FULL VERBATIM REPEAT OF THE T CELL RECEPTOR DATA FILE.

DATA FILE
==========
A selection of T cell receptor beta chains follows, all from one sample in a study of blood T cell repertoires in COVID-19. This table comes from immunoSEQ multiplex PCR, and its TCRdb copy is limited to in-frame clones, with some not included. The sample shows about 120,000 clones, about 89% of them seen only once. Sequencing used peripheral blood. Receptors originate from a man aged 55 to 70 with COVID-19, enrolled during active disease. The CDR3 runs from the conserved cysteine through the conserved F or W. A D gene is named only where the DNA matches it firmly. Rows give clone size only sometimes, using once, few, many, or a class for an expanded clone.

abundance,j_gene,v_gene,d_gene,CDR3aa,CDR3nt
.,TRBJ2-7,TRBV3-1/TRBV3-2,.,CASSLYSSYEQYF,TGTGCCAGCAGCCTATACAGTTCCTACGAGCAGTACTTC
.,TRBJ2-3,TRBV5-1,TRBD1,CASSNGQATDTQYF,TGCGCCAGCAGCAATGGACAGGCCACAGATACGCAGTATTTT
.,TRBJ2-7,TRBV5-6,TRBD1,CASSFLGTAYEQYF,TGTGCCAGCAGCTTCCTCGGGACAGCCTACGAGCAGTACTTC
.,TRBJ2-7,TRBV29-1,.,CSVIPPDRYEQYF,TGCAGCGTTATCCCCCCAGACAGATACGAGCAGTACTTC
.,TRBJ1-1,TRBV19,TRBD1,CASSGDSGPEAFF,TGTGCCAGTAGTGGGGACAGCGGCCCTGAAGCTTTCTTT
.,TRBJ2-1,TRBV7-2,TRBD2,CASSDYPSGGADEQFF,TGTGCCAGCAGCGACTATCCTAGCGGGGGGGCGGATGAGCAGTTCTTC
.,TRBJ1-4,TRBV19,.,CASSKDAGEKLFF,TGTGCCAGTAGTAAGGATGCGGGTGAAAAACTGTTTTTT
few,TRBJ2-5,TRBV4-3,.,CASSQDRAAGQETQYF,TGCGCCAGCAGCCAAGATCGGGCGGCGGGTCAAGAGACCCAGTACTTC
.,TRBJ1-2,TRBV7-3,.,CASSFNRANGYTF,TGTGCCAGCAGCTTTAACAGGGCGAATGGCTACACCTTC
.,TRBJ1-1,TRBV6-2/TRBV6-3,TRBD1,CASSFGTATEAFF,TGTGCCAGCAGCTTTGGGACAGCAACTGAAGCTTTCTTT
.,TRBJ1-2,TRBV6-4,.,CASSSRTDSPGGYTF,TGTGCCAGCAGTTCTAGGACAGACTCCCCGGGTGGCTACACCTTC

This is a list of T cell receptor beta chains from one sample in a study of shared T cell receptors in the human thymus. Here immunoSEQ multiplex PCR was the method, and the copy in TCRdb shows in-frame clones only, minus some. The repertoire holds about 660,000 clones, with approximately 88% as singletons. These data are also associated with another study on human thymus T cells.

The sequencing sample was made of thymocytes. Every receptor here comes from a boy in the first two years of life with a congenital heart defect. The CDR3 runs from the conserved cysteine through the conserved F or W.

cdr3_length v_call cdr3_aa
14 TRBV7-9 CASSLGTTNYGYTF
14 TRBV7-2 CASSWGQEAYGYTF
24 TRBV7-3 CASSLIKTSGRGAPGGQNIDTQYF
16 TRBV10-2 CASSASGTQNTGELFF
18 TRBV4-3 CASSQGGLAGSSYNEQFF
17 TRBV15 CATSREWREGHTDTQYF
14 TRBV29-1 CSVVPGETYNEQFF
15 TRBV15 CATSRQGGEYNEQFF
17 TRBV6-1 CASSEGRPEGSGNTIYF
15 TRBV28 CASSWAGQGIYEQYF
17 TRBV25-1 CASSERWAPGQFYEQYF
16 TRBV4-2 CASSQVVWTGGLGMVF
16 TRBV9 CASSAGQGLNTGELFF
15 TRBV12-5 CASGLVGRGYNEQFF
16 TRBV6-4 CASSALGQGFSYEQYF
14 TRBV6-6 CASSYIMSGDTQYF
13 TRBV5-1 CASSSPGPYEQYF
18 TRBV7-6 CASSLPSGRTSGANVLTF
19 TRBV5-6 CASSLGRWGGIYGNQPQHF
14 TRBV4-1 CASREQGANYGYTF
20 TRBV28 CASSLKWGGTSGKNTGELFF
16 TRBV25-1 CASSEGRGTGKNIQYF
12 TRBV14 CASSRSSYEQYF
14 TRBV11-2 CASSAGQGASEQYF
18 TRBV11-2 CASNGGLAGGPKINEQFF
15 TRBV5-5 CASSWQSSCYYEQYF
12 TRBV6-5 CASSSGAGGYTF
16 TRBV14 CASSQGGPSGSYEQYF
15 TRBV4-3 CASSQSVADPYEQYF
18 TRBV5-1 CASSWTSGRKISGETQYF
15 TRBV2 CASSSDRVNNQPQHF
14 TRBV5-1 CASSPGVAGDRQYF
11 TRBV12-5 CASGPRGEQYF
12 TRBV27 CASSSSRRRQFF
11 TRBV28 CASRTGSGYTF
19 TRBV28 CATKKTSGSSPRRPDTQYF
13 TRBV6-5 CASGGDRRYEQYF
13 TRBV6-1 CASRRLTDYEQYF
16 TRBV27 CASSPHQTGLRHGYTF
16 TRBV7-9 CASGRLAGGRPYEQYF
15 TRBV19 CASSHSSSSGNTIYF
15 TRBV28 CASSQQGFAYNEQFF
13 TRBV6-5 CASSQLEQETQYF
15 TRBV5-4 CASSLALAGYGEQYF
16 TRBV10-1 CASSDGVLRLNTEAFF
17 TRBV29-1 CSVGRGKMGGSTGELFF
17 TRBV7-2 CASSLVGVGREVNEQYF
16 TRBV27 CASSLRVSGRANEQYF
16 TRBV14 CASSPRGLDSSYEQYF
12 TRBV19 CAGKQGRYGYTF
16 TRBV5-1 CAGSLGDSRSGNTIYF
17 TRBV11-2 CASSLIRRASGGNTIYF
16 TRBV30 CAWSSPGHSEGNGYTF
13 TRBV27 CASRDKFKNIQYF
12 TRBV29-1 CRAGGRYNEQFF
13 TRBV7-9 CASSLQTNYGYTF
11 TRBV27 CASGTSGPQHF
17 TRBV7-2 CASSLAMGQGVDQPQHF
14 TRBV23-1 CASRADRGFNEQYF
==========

A selection of T cell receptor beta chains follows, all from one sample in a study of blood T cell repertoires in COVID-19. This table comes from immunoSEQ multiplex PCR, and its TCRdb copy is limited to in-frame clones, with some not included. The sample shows about 120,000 clones, about 89% of them seen only once. Sequencing used peripheral blood. Receptors originate from a man aged 55 to 70 with COVID-19, enrolled during active disease. The CDR3 runs from the conserved cysteine through the conserved F or W. A D gene is named only where the DNA matches it firmly. Rows give clone size only sometimes, using once, few, many, or a class for an expanded clone.

abundance,j_gene,v_gene,d_gene,CDR3aa,CDR3nt
.,TRBJ2-7,TRBV3-1/TRBV3-2,.,CASSLYSSYEQYF,TGTGCCAGCAGCCTATACAGTTCCTACGAGCAGTACTTC
.,TRBJ2-3,TRBV5-1,TRBD1,CASSNGQATDTQYF,TGCGCCAGCAGCAATGGACAGGCCACAGATACGCAGTATTTT
.,TRBJ2-7,TRBV5-6,TRBD1,CASSFLGTAYEQYF,TGTGCCAGCAGCTTCCTCGGGACAGCCTACGAGCAGTACTTC
.,TRBJ2-7,TRBV29-1,.,CSVIPPDRYEQYF,TGCAGCGTTATCCCCCCAGACAGATACGAGCAGTACTTC
.,TRBJ1-1,TRBV19,TRBD1,CASSGDSGPEAFF,TGTGCCAGTAGTGGGGACAGCGGCCCTGAAGCTTTCTTT
.,TRBJ2-1,TRBV7-2,TRBD2,CASSDYPSGGADEQFF,TGTGCCAGCAGCGACTATCCTAGCGGGGGGGCGGATGAGCAGTTCTTC
.,TRBJ1-4,TRBV19,.,CASSKDAGEKLFF,TGTGCCAGTAGTAAGGATGCGGGTGAAAAACTGTTTTTT
few,TRBJ2-5,TRBV4-3,.,CASSQDRAAGQETQYF,TGCGCCAGCAGCCAAGATCGGGCGGCGGGTCAAGAGACCCAGTACTTC
.,TRBJ1-2,TRBV7-3,.,CASSFNRANGYTF,TGTGCCAGCAGCTTTAACAGGGCGAATGGCTACACCTTC
.,TRBJ1-1,TRBV6-2/TRBV6-3,TRBD1,CASSFGTATEAFF,TGTGCCAGCAGCTTTGGGACAGCAACTGAAGCTTTCTTT
.,TRBJ1-2,TRBV6-4,.,CASSSRTDSPGGYTF,TGTGCCAGCAGTTCTAGGACAGACTCCCCGGGTGGCTACACCTTC

This is a list of T cell receptor beta chains from one sample in a study of shared T cell receptors in the human thymus. Here immunoSEQ multiplex PCR was the method, and the copy in TCRdb shows in-frame clones only, minus some. The repertoire holds about 660,000 clones, with approximately 88% as singletons. These data are also associated with another study on human thymus T cells.

The sequencing sample was made of thymocytes. Every receptor here comes from a boy in the first two years of life with a congenital heart defect. The CDR3 runs from the conserved cysteine through the conserved F or W.

cdr3_length v_call cdr3_aa
14 TRBV7-9 CASSLGTTNYGYTF
14 TRBV7-2 CASSWGQEAYGYTF
24 TRBV7-3 CASSLIKTSGRGAPGGQNIDTQYF
16 TRBV10-2 CASSASGTQNTGELFF
18 TRBV4-3 CASSQGGLAGSSYNEQFF
17 TRBV15 CATSREWREGHTDTQYF
14 TRBV29-1 CSVVPGETYNEQFF
15 TRBV15 CATSRQGGEYNEQFF
17 TRBV6-1 CASSEGRPEGSGNTIYF
15 TRBV28 CASSWAGQGIYEQYF
17 TRBV25-1 CASSERWAPGQFYEQYF
16 TRBV4-2 CASSQVVWTGGLGMVF
16 TRBV9 CASSAGQGLNTGELFF
15 TRBV12-5 CASGLVGRGYNEQFF
16 TRBV6-4 CASSALGQGFSYEQYF
14 TRBV6-6 CASSYIMSGDTQYF
13 TRBV5-1 CASSSPGPYEQYF
18 TRBV7-6 CASSLPSGRTSGANVLTF
19 TRBV5-6 CASSLGRWGGIYGNQPQHF
14 TRBV4-1 CASREQGANYGYTF
20 TRBV28 CASSLKWGGTSGKNTGELFF
16 TRBV25-1 CASSEGRGTGKNIQYF
12 TRBV14 CASSRSSYEQYF
14 TRBV11-2 CASSAGQGASEQYF
18 TRBV11-2 CASNGGLAGGPKINEQFF
15 TRBV5-5 CASSWQSSCYYEQYF
12 TRBV6-5 CASSSGAGGYTF
16 TRBV14 CASSQGGPSGSYEQYF
15 TRBV4-3 CASSQSVADPYEQYF
18 TRBV5-1 CASSWTSGRKISGETQYF
15 TRBV2 CASSSDRVNNQPQHF
14 TRBV5-1 CASSPGVAGDRQYF
11 TRBV12-5 CASGPRGEQYF
12 TRBV27 CASSSSRRRQFF
11 TRBV28 CASRTGSGYTF
19 TRBV28 CATKKTSGSSPRRPDTQYF
13 TRBV6-5 CASGGDRRYEQYF
13 TRBV6-1 CASRRLTDYEQYF
16 TRBV27 CASSPHQTGLRHGYTF
16 TRBV7-9 CASGRLAGGRPYEQYF
15 TRBV19 CASSHSSSSGNTIYF
15 TRBV28 CASSQQGFAYNEQFF
13 TRBV6-5 CASSQLEQETQYF
15 TRBV5-4 CASSLALAGYGEQYF
16 TRBV10-1 CASSDGVLRLNTEAFF
17 TRBV29-1 CSVGRGKMGGSTGELFF
17 TRBV7-2 CASSLVGVGREVNEQYF
16 TRBV27 CASSLRVSGRANEQYF
16 TRBV14 CASSPRGLDSSYEQYF
12 TRBV19 CAGKQGRYGYTF
16 TRBV5-1 CAGSLGDSRSGNTIYF
17 TRBV11-2 CASSLIRRASGGNTIYF
16 TRBV30 CAWSSPGHSEGNGYTF
13 TRBV27 CASRDKFKNIQYF
12 TRBV29-1 CRAGGRYNEQFF
13 TRBV7-9 CASSLQTNYGYTF
11 TRBV27 CASGTSGPQHF
17 TRBV7-2 CASSLAMGQGVDQPQHF
14 TRBV23-1 CASRADRGFNEQYF